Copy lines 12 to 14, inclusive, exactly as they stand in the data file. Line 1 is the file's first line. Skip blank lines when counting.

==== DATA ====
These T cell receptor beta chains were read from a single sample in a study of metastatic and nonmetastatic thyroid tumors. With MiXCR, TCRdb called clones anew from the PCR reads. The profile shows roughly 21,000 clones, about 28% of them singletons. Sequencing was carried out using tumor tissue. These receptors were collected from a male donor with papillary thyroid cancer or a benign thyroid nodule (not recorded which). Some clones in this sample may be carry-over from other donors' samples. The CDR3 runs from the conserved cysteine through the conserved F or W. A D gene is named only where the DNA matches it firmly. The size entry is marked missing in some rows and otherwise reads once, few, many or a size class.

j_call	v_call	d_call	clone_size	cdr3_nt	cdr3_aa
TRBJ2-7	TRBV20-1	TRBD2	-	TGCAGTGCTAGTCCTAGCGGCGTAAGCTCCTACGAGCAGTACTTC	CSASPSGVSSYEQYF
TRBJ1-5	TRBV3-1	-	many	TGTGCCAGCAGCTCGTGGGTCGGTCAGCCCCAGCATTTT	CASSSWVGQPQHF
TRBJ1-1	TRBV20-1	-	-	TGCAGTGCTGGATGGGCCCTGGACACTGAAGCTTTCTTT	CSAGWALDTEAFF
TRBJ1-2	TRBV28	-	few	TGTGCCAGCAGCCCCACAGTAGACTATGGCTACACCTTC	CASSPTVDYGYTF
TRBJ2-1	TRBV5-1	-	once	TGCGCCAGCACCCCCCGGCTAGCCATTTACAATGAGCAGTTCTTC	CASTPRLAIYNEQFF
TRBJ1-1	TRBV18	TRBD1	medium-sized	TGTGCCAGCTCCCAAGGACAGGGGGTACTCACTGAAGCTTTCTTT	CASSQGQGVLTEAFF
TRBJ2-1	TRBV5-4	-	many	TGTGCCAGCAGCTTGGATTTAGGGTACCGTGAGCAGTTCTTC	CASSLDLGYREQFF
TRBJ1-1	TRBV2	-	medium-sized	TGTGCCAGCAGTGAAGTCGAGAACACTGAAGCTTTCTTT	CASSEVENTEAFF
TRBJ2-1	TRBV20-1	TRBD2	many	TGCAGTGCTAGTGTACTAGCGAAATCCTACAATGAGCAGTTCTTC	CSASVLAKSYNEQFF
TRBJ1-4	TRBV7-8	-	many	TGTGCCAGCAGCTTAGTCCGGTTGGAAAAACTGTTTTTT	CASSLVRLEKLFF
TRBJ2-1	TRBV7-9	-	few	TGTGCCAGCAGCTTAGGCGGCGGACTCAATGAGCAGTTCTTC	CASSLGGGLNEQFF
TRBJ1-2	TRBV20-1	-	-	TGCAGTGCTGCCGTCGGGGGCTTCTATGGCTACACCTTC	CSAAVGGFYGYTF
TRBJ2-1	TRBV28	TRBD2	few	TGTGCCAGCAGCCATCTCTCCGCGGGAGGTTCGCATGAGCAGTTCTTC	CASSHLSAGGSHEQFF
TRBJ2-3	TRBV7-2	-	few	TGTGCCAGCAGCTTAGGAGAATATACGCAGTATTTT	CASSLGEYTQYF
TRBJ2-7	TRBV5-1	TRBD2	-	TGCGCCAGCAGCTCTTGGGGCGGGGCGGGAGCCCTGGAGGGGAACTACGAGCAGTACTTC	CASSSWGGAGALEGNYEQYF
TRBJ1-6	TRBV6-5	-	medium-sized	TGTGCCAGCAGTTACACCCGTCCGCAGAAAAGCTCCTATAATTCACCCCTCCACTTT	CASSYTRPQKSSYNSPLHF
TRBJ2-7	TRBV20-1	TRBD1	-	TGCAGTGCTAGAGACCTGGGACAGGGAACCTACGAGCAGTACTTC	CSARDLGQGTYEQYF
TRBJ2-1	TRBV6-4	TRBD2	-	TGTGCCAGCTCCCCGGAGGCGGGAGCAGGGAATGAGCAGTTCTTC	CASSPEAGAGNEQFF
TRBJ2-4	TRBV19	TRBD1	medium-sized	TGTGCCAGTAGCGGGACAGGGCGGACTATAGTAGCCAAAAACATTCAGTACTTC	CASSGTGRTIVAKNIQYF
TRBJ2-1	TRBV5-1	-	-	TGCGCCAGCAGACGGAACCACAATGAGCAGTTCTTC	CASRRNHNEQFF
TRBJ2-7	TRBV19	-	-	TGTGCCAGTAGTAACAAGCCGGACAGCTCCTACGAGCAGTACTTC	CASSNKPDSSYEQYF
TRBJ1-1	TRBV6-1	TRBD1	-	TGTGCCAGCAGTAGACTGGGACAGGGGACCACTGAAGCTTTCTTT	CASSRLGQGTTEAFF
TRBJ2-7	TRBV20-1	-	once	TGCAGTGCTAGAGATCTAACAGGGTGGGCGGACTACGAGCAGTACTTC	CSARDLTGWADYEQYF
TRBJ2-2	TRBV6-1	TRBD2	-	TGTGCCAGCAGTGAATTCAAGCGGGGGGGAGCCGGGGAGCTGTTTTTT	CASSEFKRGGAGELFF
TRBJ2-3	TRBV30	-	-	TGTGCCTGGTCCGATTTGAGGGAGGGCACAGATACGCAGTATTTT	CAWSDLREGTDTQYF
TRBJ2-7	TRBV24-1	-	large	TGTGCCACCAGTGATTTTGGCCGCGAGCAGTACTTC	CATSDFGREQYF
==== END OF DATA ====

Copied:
TRBJ1-4	TRBV7-8	-	many	TGTGCCAGCAGCTTAGTCCGGTTGGAAAAACTGTTTTTT	CASSLVRLEKLFF
TRBJ2-1	TRBV7-9	-	few	TGTGCCAGCAGCTTAGGCGGCGGACTCAATGAGCAGTTCTTC	CASSLGGGLNEQFF
TRBJ1-2	TRBV20-1	-	-	TGCAGTGCTGCCGTCGGGGGCTTCTATGGCTACACCTTC	CSAAVGGFYGYTF